You may have been urged to eat apples when you were growing up, but consuming the fruit in question is a good idea at any age — the health benefits that come from eating apples are well-documented. But it’s also worth pointing out that apples are among the most diverse types of plants out there; if a Golden Delicious or Granny Smith apple isn’t your thing, odds are good that some other variety of apple might be.
Apple varieties have a host of origin stories, from decades-long agricultural engineering feats to a school project, as this Allrecipes article points out. That, in turn, leads to a larger question: just how many varieties of apples are there? Earlier this year, Food & Wine published a guide to 85 different varieties, including the Black Oxford (“[i]ts beautiful, dark, almost purple hue contrasts with its bright white flesh.”) and the Rusty Coat (“though they’re perfectly fine for fresh eating and baking, many like to use Rusty Coats for a sweet cider.”).
While 85 might seem like a lot to keep track of, even that pales in comparison to the number of varieties Tom Brown has sought out over the years. Sydney Page wrote about Brown’s decades-long efforts in The Washington Post, noting that Brown spent 16 years on the trail of the Harper’s Seedling.
In an interview with KCRW’s Good Food, Brown recalled how his long quest into the world of apples began — which began when he and his wife visited a local farmers market “[T]here was a gentleman there that sold Heritage apples. I was just fascinated by all the names, colors, tastes, and shapes,” he told KRCW. “I found out that he had discovered a few of them himself. And I asked him if there were any lost apple varieties in my area. He said there was one Western Forsyth County called a Harper seedling. And I started searching for it.”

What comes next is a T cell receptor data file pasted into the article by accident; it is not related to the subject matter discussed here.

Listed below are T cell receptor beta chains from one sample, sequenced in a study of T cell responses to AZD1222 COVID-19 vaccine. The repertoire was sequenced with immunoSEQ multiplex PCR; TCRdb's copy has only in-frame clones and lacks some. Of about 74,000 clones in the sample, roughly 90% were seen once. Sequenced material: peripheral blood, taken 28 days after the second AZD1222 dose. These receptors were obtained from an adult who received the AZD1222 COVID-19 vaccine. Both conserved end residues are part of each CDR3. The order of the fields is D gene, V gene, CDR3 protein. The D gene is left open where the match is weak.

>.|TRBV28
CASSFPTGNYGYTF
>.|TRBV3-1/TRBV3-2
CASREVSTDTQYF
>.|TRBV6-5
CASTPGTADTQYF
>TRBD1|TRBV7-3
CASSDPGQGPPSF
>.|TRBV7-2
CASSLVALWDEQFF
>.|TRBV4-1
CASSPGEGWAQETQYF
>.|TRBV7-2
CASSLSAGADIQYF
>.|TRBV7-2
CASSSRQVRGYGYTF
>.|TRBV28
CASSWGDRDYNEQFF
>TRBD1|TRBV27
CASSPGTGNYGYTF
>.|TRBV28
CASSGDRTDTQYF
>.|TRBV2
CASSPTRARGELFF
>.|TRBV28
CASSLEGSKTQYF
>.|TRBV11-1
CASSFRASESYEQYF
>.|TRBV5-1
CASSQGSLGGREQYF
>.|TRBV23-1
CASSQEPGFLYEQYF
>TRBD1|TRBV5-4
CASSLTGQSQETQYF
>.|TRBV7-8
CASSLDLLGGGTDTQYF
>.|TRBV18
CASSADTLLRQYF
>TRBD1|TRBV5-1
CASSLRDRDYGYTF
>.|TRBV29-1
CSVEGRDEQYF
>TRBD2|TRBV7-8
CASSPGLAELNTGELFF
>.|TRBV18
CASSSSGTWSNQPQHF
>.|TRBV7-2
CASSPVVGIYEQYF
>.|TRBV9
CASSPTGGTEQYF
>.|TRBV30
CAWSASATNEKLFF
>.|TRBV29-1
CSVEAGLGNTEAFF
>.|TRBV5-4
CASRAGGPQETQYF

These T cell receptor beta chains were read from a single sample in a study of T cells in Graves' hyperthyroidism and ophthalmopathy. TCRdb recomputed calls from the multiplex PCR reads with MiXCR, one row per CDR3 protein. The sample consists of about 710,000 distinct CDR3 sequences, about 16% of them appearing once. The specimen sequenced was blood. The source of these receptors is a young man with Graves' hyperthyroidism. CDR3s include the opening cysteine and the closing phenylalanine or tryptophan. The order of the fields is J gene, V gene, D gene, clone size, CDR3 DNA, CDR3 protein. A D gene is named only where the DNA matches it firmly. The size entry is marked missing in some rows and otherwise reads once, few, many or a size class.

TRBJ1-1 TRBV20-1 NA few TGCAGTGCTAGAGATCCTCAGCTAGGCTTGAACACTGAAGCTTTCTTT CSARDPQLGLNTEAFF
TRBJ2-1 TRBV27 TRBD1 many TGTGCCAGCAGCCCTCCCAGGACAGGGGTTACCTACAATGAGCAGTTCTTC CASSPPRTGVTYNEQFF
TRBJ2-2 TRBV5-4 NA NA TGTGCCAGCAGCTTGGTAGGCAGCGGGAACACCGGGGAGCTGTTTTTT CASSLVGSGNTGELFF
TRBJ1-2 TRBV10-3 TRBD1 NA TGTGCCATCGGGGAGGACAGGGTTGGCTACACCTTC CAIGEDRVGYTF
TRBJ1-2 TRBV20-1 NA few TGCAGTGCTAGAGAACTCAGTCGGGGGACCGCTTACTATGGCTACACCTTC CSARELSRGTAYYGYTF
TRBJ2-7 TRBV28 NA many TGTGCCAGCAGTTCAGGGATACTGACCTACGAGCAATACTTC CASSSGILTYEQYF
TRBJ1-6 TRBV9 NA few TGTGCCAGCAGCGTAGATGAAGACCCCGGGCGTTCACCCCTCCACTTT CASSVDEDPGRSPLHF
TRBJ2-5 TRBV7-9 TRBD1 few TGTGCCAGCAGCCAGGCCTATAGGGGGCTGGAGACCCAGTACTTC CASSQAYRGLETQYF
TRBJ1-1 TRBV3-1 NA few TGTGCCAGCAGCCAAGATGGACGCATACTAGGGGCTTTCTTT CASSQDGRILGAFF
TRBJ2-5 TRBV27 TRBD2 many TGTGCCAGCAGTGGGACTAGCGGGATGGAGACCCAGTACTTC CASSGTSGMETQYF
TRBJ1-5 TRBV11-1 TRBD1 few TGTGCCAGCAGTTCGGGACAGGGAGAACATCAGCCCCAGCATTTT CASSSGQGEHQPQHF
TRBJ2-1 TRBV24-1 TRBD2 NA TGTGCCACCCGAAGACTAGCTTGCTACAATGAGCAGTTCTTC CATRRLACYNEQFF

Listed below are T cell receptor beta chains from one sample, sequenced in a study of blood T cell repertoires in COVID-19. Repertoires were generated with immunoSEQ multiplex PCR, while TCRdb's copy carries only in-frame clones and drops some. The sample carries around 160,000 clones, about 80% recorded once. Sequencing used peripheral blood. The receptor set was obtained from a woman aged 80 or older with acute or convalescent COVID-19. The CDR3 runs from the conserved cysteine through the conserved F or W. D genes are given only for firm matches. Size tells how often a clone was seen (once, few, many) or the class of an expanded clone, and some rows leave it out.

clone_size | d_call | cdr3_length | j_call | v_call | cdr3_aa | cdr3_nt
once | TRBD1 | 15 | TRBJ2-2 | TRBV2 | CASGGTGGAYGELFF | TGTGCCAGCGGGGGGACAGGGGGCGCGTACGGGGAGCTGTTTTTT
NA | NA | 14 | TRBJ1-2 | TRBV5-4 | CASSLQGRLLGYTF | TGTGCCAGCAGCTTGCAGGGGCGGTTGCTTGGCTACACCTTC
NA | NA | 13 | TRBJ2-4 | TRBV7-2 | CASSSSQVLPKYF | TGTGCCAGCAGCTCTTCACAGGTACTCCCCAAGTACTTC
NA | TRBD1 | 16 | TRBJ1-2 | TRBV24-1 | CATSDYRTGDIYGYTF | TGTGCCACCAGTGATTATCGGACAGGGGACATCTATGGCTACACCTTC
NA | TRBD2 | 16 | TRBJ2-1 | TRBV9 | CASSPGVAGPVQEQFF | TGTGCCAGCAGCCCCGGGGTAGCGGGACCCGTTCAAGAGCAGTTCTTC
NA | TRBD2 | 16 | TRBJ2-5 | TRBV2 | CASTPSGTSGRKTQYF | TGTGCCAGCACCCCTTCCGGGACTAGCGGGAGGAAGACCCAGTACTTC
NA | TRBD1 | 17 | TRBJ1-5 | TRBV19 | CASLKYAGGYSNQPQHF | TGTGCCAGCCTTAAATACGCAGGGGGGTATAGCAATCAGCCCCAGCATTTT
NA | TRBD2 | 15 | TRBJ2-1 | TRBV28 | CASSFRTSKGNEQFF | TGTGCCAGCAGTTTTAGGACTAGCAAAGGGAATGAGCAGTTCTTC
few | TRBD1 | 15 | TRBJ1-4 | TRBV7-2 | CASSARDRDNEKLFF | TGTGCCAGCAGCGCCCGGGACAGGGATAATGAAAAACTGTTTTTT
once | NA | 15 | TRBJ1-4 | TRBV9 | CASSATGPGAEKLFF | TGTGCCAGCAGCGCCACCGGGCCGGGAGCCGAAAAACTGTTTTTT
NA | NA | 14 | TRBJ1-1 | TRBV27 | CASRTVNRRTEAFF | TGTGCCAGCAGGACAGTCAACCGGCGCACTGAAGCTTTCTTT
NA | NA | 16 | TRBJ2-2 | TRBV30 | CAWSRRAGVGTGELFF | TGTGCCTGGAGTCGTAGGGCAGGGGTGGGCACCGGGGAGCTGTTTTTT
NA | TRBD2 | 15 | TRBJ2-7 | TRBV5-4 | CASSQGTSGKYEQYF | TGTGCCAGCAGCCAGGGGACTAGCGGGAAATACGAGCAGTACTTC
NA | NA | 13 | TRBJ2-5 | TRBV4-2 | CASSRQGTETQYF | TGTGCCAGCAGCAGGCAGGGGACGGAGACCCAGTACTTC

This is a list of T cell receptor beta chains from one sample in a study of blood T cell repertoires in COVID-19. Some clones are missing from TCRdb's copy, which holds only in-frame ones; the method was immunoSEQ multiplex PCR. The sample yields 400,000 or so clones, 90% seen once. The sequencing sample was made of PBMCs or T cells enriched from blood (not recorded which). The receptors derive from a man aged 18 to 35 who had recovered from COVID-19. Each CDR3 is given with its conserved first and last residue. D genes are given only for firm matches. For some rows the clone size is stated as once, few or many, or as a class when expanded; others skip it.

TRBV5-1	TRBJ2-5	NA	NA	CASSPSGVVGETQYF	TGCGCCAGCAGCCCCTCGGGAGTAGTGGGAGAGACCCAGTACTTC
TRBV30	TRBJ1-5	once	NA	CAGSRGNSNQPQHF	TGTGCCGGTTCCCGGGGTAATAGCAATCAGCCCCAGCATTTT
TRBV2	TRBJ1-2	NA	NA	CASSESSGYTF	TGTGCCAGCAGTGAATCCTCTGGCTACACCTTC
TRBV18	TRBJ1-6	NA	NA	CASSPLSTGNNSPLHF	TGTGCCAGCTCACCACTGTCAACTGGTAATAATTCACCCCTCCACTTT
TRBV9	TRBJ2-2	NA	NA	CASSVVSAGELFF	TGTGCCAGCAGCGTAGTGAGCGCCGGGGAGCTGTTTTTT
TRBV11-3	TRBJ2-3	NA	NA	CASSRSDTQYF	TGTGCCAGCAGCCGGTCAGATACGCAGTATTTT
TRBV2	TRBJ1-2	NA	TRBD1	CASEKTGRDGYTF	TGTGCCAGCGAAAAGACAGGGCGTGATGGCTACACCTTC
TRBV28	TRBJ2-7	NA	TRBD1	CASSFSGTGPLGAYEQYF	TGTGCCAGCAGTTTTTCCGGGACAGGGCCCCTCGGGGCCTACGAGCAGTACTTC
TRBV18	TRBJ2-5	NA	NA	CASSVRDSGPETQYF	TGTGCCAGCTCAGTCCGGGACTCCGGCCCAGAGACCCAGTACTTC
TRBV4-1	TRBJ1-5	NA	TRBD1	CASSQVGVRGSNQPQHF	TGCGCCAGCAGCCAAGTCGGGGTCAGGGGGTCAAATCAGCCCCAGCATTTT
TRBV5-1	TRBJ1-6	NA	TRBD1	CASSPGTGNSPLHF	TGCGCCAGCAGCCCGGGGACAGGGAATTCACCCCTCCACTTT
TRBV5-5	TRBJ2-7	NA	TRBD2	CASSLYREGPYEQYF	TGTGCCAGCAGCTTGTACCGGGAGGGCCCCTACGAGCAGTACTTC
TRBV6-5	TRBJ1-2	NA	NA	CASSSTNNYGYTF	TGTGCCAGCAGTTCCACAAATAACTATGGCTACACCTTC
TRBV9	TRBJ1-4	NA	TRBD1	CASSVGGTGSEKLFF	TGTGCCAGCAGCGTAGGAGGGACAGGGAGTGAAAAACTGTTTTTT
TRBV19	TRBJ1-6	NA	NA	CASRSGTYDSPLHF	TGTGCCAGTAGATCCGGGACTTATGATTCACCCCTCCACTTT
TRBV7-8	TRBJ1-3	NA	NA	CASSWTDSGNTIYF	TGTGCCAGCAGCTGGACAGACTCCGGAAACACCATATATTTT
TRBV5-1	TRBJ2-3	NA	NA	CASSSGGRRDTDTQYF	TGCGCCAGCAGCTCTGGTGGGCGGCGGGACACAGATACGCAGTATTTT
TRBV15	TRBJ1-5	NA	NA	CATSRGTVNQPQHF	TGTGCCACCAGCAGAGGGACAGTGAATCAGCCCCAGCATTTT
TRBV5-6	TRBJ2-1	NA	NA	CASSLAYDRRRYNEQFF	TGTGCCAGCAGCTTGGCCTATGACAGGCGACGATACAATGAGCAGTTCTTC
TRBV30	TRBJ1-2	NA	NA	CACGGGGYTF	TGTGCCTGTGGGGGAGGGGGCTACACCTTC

As the Post recounts, Brown’s process for searching for lost varieties of apples often involves using historical documents and records, and then getting on the road to scout where they were last seen. Brown also grows apples himself, with hundreds of varieties of apples found on his property.
That isn’t to say that every variety of apple that Brown has tracked down is suitable for a snack or for use in a meal. “For every sweet one there were probably 12 sour ones,” he told the Post. Still, he continues tracking down more varieties, even as he also works to increase the diversity of apples available across the country. And if you’re intrigued by this kind of research, Brown has also written a handy guide to getting into the world of apple detection yourself.
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